Also if you bite the bullet that its okay to repurpose healthy lives for transplants then you could think of the improvement that instead of taking all the 5 organs from one life you could take the organs from 5 different healthy lives which could give them an increased chance of being alive (or like even if you can't live without a liver a life of dialysis might be preferrable to death). The step from agreeing that the rule should be followed in that case to advocating to kill people seems hasty and unneccesary.

For most part philosophy doesn't have a deadline, we will ponder the things to our contention and even then a little bit more. So the contradictions should puzzle us but we don't ever need to commit to an answer that we know is partially wrong.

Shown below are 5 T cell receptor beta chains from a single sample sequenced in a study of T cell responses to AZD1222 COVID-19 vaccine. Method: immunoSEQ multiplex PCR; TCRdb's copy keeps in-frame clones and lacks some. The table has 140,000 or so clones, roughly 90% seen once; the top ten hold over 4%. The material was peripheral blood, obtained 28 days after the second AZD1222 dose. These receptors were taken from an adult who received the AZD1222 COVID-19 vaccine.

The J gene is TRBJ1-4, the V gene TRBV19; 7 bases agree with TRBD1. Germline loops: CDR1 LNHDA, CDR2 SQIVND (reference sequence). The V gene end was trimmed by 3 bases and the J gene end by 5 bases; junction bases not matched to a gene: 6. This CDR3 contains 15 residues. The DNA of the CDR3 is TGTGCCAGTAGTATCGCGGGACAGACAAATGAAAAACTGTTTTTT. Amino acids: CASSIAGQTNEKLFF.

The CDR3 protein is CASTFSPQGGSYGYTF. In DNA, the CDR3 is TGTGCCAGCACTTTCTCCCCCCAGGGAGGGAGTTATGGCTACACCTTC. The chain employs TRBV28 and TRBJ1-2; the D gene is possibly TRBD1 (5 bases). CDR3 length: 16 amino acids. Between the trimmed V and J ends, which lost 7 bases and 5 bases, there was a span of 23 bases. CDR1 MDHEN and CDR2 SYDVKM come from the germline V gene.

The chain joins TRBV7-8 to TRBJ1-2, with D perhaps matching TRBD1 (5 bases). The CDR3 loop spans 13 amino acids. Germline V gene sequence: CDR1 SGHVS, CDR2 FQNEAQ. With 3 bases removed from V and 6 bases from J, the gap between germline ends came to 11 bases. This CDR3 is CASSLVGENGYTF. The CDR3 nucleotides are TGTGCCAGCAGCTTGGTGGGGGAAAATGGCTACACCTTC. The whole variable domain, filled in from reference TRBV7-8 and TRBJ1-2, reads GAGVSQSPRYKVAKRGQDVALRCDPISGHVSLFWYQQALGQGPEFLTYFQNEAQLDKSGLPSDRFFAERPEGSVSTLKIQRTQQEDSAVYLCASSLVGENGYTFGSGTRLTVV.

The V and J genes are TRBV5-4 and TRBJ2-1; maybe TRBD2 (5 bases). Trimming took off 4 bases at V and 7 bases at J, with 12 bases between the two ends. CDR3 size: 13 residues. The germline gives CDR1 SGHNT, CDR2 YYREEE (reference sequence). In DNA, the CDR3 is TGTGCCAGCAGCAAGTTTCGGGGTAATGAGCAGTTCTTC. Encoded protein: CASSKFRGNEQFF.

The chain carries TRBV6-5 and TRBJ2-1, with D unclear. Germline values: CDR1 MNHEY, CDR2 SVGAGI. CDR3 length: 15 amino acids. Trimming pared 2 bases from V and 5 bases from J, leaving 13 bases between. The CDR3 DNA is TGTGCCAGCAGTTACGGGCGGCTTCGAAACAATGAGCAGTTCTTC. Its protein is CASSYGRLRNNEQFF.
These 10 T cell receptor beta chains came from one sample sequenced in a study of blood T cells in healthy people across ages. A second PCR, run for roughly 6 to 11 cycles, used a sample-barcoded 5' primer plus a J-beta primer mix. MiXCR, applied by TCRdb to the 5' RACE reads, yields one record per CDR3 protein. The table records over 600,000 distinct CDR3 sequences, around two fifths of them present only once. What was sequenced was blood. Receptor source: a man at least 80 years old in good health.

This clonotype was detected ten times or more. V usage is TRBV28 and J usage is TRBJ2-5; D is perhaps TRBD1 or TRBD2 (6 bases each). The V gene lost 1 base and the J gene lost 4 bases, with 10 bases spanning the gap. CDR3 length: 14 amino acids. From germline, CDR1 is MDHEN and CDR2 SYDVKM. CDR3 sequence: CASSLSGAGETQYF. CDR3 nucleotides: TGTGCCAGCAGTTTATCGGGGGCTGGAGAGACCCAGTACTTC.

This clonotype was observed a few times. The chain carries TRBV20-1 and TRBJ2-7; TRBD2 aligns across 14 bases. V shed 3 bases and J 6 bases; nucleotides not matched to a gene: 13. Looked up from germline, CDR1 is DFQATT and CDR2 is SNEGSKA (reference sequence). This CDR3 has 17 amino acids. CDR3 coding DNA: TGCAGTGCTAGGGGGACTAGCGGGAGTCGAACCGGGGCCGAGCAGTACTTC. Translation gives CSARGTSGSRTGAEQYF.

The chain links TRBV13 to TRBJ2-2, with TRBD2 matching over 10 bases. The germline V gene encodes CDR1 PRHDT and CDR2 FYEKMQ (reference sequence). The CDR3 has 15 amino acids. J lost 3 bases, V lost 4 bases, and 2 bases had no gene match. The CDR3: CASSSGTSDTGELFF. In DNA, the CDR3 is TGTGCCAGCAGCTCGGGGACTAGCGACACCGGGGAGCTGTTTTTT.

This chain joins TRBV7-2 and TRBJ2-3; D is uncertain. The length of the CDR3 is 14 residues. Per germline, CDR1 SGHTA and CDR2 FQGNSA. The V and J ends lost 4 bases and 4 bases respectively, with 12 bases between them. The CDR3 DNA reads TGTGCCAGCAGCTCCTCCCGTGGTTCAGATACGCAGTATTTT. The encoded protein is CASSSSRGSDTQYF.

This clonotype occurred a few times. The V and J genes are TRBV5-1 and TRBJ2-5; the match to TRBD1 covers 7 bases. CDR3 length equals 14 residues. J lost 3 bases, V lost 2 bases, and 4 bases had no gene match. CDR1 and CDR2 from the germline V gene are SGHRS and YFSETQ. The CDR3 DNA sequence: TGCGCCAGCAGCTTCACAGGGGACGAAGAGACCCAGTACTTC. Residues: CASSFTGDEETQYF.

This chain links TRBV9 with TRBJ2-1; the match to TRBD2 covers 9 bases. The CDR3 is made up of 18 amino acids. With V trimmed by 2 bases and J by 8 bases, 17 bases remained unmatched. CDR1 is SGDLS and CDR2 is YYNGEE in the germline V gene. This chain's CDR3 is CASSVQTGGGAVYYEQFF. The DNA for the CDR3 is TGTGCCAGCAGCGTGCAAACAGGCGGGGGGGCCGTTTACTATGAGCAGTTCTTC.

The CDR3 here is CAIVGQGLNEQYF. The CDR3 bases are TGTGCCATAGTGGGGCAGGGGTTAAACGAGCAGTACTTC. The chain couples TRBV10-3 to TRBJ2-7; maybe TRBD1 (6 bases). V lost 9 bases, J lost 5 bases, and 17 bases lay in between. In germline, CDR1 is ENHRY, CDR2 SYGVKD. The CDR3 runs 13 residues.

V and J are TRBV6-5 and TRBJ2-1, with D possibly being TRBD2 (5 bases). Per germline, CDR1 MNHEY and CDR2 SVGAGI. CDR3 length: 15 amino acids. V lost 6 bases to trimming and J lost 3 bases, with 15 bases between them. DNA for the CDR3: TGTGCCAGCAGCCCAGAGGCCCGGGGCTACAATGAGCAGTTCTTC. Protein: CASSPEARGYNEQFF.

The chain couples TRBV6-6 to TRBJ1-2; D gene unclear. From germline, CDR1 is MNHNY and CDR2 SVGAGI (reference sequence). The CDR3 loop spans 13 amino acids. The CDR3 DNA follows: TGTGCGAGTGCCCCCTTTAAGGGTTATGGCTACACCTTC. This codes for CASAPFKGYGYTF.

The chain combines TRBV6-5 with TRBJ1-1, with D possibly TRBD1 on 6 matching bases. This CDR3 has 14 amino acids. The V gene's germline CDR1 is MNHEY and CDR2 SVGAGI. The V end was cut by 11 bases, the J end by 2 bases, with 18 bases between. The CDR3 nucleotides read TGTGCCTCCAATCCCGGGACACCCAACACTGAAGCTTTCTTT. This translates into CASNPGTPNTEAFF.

I have also found that if I understand to apply a rule to a particular situation it can override the intuition how it initially seems and theorethising an intuition gives it more legitimacy. For example if people knew that doctors might actively harm patients then people would be reluctant to seek medical attention. This kind of rule would strongly differentiate between the transplant problem and the triage problem. Understanding that this kind of rule could be in conflict with "help as much as you can" takes more intricate and detailed applying rather than a vague general case. If you would let the hard case die in triage and would keep the healthy person alive in transplant does that mean you don't follow or do not believe in utilitarianism? If you would kill to save millions but wouldn't kill to save thousands do you believe in the hippocratic oath?